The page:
Here's the short version. I see a deep global economic recession in 2009 convincing the Reserve Bank to cut the OCR to 1.5% by mid-2009, meaning it's now sensible for home owners to roll their fixed rate mortgages over to either floating rate mortgages or 6 month mortgages to wait for rates to fall further. The one year rates offered right now look tempting at around 5.7%, but will lock borrowers in to a rate that will seem high in 6 months time. Variable mortgage rates will probably drop below 5% by early June, while fixed rates stay at or above 5%. Now that the Reserve Bank has cut the Official Cash Rate to a record low of 3.5% and has indicated it has plenty of room to cut further, it's worth looking at whether mortgage borrowers who are rolling over in the next couple of months should float or fix, and if they fix, for what period. This is actually quite a complex question. It requires a view on where the Official Cash Rate (OCR) is heading, what is happening to wholesale interest rates and what profit margins the banks may choose to impose on top of these wholesale rates. Essentially, it requires a view on the likely state of the global and New Zealand economies, along with an idea of the stability and profitability of the banking system.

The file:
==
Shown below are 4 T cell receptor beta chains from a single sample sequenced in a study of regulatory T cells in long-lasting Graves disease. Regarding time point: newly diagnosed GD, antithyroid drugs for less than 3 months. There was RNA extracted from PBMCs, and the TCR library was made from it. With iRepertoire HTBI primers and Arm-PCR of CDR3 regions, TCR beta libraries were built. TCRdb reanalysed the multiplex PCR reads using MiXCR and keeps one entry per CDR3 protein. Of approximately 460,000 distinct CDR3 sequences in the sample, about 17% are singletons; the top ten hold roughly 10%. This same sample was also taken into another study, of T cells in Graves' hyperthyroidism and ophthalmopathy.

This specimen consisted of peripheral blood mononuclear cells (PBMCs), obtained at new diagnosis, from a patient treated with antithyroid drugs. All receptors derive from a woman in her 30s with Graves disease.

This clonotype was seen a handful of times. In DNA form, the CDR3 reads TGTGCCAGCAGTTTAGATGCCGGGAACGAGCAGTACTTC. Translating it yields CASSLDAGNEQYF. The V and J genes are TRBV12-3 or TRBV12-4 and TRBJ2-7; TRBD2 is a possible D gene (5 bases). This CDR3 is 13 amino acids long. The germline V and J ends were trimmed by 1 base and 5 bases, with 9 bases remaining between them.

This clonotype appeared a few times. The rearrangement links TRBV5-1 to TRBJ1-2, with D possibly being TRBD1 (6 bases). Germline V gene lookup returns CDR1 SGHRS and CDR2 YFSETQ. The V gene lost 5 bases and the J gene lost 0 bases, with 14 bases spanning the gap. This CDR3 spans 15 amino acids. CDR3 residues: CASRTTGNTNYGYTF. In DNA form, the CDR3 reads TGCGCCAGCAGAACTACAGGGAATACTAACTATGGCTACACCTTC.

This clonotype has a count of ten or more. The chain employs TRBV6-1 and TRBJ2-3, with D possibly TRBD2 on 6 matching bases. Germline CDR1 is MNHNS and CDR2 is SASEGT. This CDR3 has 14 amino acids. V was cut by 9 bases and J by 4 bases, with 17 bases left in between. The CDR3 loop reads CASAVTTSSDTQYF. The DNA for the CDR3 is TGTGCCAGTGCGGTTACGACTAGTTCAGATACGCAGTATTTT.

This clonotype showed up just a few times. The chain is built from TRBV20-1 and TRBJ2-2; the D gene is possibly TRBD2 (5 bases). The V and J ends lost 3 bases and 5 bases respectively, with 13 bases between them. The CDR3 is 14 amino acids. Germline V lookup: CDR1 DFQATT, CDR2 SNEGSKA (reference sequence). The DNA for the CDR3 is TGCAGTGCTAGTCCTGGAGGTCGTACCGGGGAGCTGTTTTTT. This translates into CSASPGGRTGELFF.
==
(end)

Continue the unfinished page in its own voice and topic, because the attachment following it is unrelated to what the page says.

Individuals will also have their own situations to consider. If a lump sum is expected in the near future such as a bonus, redundancy payment or inheritance it can make sense to go variable rather than fixed, even if the rate is higher because debt can be paid down early to save money. Or it may make sense to fix even though the cost is higher because a borrower wants certainty about their outgoings. Everyone's situation is different. This analysis is aimed at a 'typical' mortgage borrower who wants to find the lowest mortgage servicing costs for the forseeable future. I fit into that category, having a sizeable mortgage over the house I live in, so this counts as an analysis aimed at myself and for my brothers-in-law. So I'll call it the brother-in-law's guide. Now the caveats are out of the way, let's start. OCR to trough at 1.5% Firstly, let's look at where the Official Cash Rate will go over the coming 6 to 12 months, which is about as far out as anyone can sensibly forecast. I think a 1.5% OCR is now likely by the middle of this year, which would see variable mortgage rates drop to under 5% by the 4th OCR announcement of the year on June 11. Most economists are now saying the OCR will bottom out at around 2%. I'm a bit more pessimistic and I got a strong sense from today's press conference with Alan Bollard that's he's willing and feels he's able to cut very aggressively to get the economy back on track. The governor has rate cutting in his bones. His first act as governor was to cut rates. He said twice today he had significant ammunition in the locker to use if needed. He was referring to the OCR and to the Reserve Bank's Term Auction Facility to lend to the banks if they are unable to roll over their foreign debts. Also the news overnight (and most nights) from global markets and economies is just awful. Last night the IMF slashed its global growth forecast to just 0.5% and increased its credit losses forecast to US$2.2 trln. This will further hit the commodity prices we depend on and dry up demand for our other exports. Auckland International Airport is going to be a much quieter place over the next year or two. The other reason I think the Reserve Bank governor will choose to lean even heavier on the monetary policy lever is that the government doesn't have as much flexibility as many people think to crank up the fiscal stimulus lever much more. New Zealand is on notice from Standard and Poor's about a potential downgrade in its AA+ sovereign credit rating unless the government can get its forecasts of rising debt back under control. Alan Bollard may have to take up more of the load than Bill English. Variable to fall further than fixed Secondly, we are seeing the last gasp of New Zealanders' love affair with fixed rate mortgages, particularly the longer term two, three and five year versions. One reason is the obvious attraction of variable or short term mortgages when rates are falling. After all, why lock yourself into high rates in a falling market. But there's another powerful force at work. One of the reasons we fell in love with fixed rate mortgages is that our banks were able to get relatively cheap funding for them from very liquid international markets awash with money from the investment banking-led credit boom post 2002/03. Our banks would borrow for terms of one or two years for not much more than it cost them to borrow off each other on local markets. Now the Credit Crunch has destroyed the market for cheap, longer term funding on international wholesale markets and our banks are having to rely on relatively expensive local retail and corporate savers, or ruinously expensive international funding (if they can get their hands on it). The Reserve Bank is also pushing the banks to lengthen their funding maturities and borrow less offshore to reduce our vulnerability to the sort of financial market shocks we've seen in the last 18 months. The net result of these trends is that banks will not be able to offer vastly cheaper fixed rates than variable rates, now that variable rates are dropping like a stone. Bank profits are under pressure too. The profit margins they charge between wholesale rates and their fixed mortgage rates will, if anything, rise further. This will act to keep the pressure on longer term fixed rates to be higher than shorter term fixed and even variable rates. We finally may be able to get a positive yield curve. This sounds like something only interest rate anoraks like me should care about. But it is actually a return to a much healthier set of credit markets and sharpens the power of the Reserve Bank's monetary policy immensely. Alan Bollard was particularly chuffed today to point out that the average maturity for mortgages had dropped to less than 14 months from over 22 months in the last year. Bollard is helping to sharpen his axe by cutting rates so far and so fast that it encourages borrowers to move to variable rates. He could almost be accused of having an ulterior motive, and who would blame him for it. Flexibility the key The final reason for choosing variable or short term fixed rather than long term is that it gives borrowers the flexibility to fix when they see that rates have bottomed out. Being on a variable rate means a borrower can fix at the very moment it becomes clear to people that rates are about to start rebounding. My pick at this stage is that the OCR will have to be put up again in late 2009 or early 2010 as the enormously stimulative effects of these low interest rates, a low New Zealand dollar and the government's fiscal stimulus of 3% of GDP fire up the economy. Central banks around the world are also pumping cash into their systems and in some cases just plain printing money to revive their economies. At some stage all this fuel is going to catch fire and interest rates will take off again globally as central banks try to take away the punchbowl just as the party is getting started. To find out what all the banks are offering, check out our mortgage rates table, which is the most comprehensive, accurate and up-to-date around. A final note. I think this is what the RBNZ will do with OCR. This is different to what I think it should do. I think it should keep the OCR high because we have a national savings problem that can only be fixed with less spending and more saving. Cutting interest rates encourages exactly the opposite. We also have a domestic inflation problem which will not be fixed with record low interest rates. A final caveat. If there is a complete meltdown on international credit markets, which cannot be ruled out most nights at the moment, then there is a risk the credit market vigilantes that killed Iceland will pick on other current account deficit culprits like New Zealand, Spain, Ireland and Britain. We could see the warnings about our credit rating turn into a full scale rout of the New Zealand dollar and a complete freeze on foreign credit. That could potentially force the Reserve Bank to put rates back up to defend the New Zealand dollar. That's what happened in Iceland. That is one risk that could blow my 1.5% OCR forecast out of the water.